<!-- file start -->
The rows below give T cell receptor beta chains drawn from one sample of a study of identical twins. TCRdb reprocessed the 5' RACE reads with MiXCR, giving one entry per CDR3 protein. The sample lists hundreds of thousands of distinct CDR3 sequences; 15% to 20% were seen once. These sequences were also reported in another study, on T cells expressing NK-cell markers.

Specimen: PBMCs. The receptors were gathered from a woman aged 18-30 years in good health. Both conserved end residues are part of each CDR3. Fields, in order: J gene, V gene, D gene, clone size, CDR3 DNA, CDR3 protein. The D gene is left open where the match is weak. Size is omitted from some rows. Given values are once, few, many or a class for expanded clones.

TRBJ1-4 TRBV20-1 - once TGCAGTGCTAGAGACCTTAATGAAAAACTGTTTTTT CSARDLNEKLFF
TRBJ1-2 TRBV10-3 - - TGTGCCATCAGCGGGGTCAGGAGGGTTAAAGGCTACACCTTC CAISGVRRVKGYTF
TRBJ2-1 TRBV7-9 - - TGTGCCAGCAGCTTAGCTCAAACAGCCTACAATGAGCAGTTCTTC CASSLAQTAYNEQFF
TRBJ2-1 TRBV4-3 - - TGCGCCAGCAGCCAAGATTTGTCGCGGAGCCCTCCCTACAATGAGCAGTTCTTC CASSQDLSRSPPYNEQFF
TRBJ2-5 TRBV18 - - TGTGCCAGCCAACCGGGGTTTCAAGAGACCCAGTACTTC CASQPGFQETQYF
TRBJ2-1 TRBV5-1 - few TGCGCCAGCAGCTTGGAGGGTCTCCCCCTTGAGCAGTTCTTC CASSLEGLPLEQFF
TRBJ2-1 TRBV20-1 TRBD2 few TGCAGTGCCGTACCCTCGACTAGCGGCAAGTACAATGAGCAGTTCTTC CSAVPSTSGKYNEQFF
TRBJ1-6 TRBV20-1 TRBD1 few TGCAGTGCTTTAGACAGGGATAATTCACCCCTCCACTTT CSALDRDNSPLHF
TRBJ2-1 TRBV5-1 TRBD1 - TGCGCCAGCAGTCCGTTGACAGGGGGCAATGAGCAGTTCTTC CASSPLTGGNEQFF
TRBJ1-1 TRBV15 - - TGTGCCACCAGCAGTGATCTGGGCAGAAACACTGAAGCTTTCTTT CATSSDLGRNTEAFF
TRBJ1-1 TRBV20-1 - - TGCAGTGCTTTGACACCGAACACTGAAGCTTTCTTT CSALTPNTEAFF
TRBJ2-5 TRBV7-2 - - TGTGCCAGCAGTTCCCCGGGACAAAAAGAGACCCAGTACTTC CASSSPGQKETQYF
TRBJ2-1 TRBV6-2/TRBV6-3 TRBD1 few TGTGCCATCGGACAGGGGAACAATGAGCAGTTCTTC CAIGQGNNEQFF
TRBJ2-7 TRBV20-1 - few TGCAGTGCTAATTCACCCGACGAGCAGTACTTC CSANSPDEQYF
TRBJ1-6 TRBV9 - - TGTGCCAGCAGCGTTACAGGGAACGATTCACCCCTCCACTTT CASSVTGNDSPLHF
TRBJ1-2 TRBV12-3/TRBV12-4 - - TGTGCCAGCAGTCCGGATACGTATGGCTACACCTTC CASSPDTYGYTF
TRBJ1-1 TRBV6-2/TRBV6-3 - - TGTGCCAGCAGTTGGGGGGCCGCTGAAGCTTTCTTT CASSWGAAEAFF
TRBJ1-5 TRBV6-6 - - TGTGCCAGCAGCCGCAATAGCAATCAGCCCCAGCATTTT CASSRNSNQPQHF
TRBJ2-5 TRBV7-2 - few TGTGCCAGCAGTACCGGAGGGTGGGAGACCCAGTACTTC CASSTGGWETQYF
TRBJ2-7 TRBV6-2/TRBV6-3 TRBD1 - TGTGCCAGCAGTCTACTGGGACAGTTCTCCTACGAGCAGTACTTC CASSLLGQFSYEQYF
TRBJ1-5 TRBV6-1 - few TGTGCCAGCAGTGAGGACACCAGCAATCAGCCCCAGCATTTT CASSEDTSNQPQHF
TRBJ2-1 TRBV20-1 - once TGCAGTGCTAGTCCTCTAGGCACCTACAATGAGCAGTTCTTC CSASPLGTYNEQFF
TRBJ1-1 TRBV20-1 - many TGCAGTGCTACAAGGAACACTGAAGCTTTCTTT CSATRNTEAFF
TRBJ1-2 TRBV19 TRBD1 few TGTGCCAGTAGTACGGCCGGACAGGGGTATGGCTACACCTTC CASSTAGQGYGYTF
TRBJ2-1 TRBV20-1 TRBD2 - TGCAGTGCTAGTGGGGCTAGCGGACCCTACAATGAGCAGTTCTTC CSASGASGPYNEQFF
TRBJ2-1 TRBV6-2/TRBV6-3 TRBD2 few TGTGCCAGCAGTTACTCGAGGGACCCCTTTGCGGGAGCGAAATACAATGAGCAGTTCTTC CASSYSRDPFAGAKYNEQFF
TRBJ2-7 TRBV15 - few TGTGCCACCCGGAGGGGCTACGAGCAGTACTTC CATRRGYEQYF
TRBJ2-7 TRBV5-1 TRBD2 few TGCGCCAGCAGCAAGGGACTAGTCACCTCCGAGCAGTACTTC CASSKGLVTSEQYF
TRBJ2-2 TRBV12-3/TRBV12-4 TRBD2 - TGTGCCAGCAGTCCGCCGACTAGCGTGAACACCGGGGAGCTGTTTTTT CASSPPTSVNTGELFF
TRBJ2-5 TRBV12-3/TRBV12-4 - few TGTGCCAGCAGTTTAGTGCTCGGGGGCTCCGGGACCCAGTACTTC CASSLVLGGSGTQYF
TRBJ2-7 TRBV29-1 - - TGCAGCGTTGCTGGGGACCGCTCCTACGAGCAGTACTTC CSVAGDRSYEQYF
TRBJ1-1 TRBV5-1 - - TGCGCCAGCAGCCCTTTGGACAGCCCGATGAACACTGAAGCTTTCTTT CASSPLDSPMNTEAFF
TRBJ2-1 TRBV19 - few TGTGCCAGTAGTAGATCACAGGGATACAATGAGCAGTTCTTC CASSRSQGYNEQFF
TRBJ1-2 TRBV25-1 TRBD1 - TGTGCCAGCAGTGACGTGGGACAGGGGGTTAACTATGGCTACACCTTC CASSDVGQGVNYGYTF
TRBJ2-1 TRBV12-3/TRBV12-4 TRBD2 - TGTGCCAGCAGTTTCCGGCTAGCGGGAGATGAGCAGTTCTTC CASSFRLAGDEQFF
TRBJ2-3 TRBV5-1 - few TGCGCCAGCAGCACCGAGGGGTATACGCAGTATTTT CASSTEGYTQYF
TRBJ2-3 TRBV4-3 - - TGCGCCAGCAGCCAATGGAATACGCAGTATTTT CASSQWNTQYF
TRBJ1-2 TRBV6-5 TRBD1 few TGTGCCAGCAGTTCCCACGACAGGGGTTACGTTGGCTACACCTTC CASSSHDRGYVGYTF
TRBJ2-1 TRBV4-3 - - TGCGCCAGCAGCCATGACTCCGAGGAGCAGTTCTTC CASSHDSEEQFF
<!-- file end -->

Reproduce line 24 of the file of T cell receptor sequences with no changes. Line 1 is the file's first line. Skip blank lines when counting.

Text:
TRBJ2-1 TRBV20-1 - once TGCAGTGCTAGTCCTCTAGGCACCTACAATGAGCAGTTCTTC CSASPLGTYNEQFF